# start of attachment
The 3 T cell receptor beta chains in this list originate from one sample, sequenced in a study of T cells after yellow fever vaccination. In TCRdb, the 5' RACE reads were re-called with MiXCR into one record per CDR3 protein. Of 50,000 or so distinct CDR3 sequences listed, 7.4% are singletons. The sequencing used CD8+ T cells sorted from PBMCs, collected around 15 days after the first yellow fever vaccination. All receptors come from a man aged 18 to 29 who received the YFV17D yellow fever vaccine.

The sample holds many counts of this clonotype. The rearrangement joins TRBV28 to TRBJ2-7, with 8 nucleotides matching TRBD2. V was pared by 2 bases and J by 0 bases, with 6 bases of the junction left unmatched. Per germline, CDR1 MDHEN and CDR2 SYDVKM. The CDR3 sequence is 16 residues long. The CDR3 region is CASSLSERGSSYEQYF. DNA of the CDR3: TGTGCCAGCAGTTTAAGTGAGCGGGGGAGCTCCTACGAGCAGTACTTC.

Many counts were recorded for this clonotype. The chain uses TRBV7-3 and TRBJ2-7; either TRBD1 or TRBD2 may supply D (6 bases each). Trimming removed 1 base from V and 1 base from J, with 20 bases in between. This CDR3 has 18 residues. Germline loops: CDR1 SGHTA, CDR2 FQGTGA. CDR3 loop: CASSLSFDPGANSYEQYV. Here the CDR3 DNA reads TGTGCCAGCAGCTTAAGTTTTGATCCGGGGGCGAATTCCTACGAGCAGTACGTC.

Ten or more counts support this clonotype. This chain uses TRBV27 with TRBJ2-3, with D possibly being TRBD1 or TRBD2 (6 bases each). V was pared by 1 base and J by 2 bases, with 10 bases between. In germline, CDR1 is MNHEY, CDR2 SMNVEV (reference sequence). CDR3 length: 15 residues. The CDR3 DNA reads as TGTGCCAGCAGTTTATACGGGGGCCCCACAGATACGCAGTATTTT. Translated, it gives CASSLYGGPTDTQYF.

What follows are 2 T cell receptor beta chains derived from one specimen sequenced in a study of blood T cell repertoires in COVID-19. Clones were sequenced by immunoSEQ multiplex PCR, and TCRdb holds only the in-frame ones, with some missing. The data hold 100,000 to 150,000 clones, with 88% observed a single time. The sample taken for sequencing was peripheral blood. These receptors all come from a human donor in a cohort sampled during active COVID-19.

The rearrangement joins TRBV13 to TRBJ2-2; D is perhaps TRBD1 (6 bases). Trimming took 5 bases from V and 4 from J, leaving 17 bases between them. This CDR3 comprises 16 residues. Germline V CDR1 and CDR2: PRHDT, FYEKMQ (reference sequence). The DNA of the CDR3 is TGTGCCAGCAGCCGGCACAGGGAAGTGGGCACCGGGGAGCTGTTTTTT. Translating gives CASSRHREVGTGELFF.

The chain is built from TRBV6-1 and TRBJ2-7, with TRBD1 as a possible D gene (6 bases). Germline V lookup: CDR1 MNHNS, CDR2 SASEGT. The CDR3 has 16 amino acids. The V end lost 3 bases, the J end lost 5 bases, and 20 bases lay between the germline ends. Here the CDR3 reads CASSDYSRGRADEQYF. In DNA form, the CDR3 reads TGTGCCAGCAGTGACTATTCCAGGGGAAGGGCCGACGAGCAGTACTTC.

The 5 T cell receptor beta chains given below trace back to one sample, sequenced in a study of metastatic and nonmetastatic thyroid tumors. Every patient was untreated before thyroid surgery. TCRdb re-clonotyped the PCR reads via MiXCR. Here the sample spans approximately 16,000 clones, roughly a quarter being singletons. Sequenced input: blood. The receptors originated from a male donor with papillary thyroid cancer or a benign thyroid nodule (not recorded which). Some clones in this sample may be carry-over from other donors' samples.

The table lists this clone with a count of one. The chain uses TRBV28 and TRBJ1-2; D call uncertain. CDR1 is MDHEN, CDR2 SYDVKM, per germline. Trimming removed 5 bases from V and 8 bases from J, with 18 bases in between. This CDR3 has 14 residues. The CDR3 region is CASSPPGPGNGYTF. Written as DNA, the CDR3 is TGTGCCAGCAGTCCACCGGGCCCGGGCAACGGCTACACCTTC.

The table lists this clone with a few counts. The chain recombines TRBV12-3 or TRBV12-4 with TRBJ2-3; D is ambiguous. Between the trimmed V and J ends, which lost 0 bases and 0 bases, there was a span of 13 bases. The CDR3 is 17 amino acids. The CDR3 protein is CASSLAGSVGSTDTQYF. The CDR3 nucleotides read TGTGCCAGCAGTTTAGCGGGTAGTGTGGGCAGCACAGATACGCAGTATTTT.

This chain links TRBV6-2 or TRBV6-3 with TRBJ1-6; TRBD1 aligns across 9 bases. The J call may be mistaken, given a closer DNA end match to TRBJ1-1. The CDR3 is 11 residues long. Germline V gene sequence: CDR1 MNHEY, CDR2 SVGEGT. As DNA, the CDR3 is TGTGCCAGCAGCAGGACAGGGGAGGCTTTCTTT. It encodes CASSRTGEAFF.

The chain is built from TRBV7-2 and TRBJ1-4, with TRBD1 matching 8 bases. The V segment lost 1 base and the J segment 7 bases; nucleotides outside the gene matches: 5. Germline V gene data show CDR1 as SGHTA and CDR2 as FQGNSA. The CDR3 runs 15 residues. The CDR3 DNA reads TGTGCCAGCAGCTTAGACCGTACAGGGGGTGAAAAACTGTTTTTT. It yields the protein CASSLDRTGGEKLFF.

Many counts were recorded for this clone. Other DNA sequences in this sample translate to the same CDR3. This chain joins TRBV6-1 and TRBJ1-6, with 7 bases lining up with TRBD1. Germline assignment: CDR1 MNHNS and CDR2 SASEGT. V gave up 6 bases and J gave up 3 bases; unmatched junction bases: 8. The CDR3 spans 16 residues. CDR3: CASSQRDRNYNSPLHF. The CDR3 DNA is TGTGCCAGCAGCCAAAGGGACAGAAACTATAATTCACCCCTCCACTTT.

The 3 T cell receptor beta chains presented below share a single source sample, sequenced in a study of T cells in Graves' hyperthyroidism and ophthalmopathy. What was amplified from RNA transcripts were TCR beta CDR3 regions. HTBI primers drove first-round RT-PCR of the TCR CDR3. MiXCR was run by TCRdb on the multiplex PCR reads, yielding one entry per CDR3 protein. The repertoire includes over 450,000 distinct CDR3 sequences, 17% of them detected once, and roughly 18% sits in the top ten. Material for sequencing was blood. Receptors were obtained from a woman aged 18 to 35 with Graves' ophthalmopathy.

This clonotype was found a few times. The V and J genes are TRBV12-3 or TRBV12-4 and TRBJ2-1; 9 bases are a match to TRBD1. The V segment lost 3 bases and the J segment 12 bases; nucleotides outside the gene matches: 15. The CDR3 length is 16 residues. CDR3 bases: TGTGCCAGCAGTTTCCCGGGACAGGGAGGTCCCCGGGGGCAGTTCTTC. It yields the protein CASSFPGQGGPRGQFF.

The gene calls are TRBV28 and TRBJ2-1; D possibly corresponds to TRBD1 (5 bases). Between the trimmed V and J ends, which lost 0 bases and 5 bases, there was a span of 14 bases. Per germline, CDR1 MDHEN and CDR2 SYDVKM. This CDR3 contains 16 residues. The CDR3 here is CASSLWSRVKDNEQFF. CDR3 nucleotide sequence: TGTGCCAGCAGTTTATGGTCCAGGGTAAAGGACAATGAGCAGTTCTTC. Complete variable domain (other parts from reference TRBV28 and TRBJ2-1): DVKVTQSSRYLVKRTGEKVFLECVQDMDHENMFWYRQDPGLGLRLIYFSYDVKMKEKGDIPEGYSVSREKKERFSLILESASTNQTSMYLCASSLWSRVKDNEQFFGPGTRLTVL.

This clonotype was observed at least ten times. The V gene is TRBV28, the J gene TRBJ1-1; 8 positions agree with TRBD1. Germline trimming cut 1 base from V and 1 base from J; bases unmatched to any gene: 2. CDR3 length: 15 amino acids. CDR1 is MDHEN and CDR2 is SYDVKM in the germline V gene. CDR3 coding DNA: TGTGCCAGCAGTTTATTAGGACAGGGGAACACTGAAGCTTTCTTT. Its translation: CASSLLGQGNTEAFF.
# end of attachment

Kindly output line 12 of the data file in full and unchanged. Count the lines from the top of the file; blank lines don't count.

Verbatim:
The chain is built from TRBV7-2 and TRBJ1-4, with TRBD1 matching 8 bases. The V segment lost 1 base and the J segment 7 bases; nucleotides outside the gene matches: 5. Germline V gene data show CDR1 as SGHTA and CDR2 as FQGNSA. The CDR3 runs 15 residues. The CDR3 DNA reads TGTGCCAGCAGCTTAGACCGTACAGGGGGTGAAAAACTGTTTTTT. It yields the protein CASSLDRTGGEKLFF.